Tuesday, July 18, 2006

Sharon Robinson-Briggs - Courier -Presents plans for senior center

Published in the Courier News, Tuesday, July 18, 2006

City's mayor presents plans for senior center

Staff Writer

PLAINFIELD -- Long-delayed plans to build a new senior center are moving forward after Mayor Sharon Robinson-Briggs presented preliminary plans for an apartment building on East Front Street that would house the center on the ground floor.

The plans -- initially presented to the senior building committee, then at a monthly meeting with seniors last Tuesday -- calls for three floors of condominiums above the center.

The mixed-income project would be mostly funded by the developer, Dornoch Holdings of Morristown. The firm could not be reached for comment Monday evening.

The proposal for the 17,000-square-foot building includes a large kitchen, common areas and second-floor terrace garden to be shared by seniors and condominium tenants.

The mayor also proposed that a section of the first floor be designated as a permanent meeting space for veterans.

"I'm really looking forward to building this new center for the seniors; they waited long enough, and they deserve it," she said Monday.

Clarke Caton Hintz, a Trenton-based architectural firm, included 63 apartments in its designs, which could provide the city with $400,000 in annual tax revenue, city officials said.

The project could be completed within 12 to 14 months of a ground breaking, the mayor said.

Former Mayor Albert T. McWilliams proposed constructing a new senior center building on East Front Street, about half a block away from the current center.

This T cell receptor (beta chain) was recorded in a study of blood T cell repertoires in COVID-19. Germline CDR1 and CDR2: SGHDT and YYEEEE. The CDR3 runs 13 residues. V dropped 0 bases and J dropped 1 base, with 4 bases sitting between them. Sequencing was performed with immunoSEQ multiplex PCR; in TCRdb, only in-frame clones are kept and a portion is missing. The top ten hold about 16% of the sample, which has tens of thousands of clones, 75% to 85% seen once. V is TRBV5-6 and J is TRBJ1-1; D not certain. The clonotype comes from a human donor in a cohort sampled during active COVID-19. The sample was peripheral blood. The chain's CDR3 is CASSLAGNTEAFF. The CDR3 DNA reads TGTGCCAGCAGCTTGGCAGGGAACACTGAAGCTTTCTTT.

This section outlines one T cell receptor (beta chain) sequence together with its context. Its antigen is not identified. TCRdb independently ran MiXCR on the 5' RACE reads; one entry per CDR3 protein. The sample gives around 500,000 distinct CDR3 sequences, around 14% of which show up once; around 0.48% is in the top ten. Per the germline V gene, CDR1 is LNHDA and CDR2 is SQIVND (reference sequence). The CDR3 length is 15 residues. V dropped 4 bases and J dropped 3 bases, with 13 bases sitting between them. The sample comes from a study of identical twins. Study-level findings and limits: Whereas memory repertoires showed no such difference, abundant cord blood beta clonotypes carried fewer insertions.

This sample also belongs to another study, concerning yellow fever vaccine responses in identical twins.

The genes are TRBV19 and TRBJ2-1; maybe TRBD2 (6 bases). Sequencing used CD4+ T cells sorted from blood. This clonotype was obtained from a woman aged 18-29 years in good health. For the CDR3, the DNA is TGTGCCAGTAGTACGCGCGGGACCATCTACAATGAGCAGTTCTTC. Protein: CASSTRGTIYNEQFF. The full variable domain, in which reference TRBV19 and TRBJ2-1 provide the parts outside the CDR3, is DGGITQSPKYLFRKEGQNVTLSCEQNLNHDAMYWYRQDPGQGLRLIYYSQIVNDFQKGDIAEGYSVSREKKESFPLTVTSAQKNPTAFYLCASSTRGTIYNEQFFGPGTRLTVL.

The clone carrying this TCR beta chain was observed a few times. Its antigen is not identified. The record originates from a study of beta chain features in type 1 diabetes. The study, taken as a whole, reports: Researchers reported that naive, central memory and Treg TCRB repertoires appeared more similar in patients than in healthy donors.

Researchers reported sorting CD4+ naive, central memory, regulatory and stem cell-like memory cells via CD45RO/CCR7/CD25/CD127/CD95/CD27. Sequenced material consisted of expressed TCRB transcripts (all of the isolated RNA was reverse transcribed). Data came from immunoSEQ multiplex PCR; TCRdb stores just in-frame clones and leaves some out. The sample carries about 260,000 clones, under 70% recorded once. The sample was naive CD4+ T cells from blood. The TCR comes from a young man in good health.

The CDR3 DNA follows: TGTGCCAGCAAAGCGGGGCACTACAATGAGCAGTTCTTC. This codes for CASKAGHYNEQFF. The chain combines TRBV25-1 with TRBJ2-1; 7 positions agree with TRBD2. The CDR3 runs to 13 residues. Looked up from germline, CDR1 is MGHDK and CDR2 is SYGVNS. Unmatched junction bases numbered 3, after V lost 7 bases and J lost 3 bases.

That proposal put an end to years of indecision and wrangling about where to place the center.

Ground was broken last May and officials estimated the building could be finished by this summer, depending on weather and other factors.

Later in 2005, a protracted tug-of-war arose between McWilliams' administration and the City Council about funding for the construction, which was to cost from $3.5 million to $4 million.

Eventually, council members approved the sale of $11.7 million in bonds, a portion of which was to fund the center.

One advantage to the new proposal, according to officials, is that the development would cost the city $500,000 -- far less than the initial plan.

"Clearly, that's a tremendous savings over what was being proposed before," city Administrator Carlton McGee said. "Plus, the property will remain on the tax rolls."

The center may be financed from the previous loan, which now needs to be refinanced, he added.

Despite officials' enthusiasm, the plan has a way to go before becoming reality. After the period for accepting proposals is formally closed, the developer has to get approval from the Zoning and Planning boards, as well as the City Council.

But the next groundbreaking will signify the project is well on its way, Robinson-Briggs said.

"I don't want a groundbreaking that is a photo-op," she said, "but a groundbreaking with cement pouring and a due date for steel beams and lumber to be delivered."

Kim Brown can be reached at (908) 707-3176 or kbrown@c-n.com.


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Plainfield resident since 1983. Retired as the city's Public Information Officer in 2006; prior to that Community Programs Coordinator for the Plainfield Public Library. Founding member and past president of: Faith, Bricks & Mortar; Residents Supporting Victorian Plainfield; and PCO (the outreach nonprofit of Grace Episcopal Church). Supporter of the Library, Symphony and Historic Society as well as other community groups, and active in Democratic politics.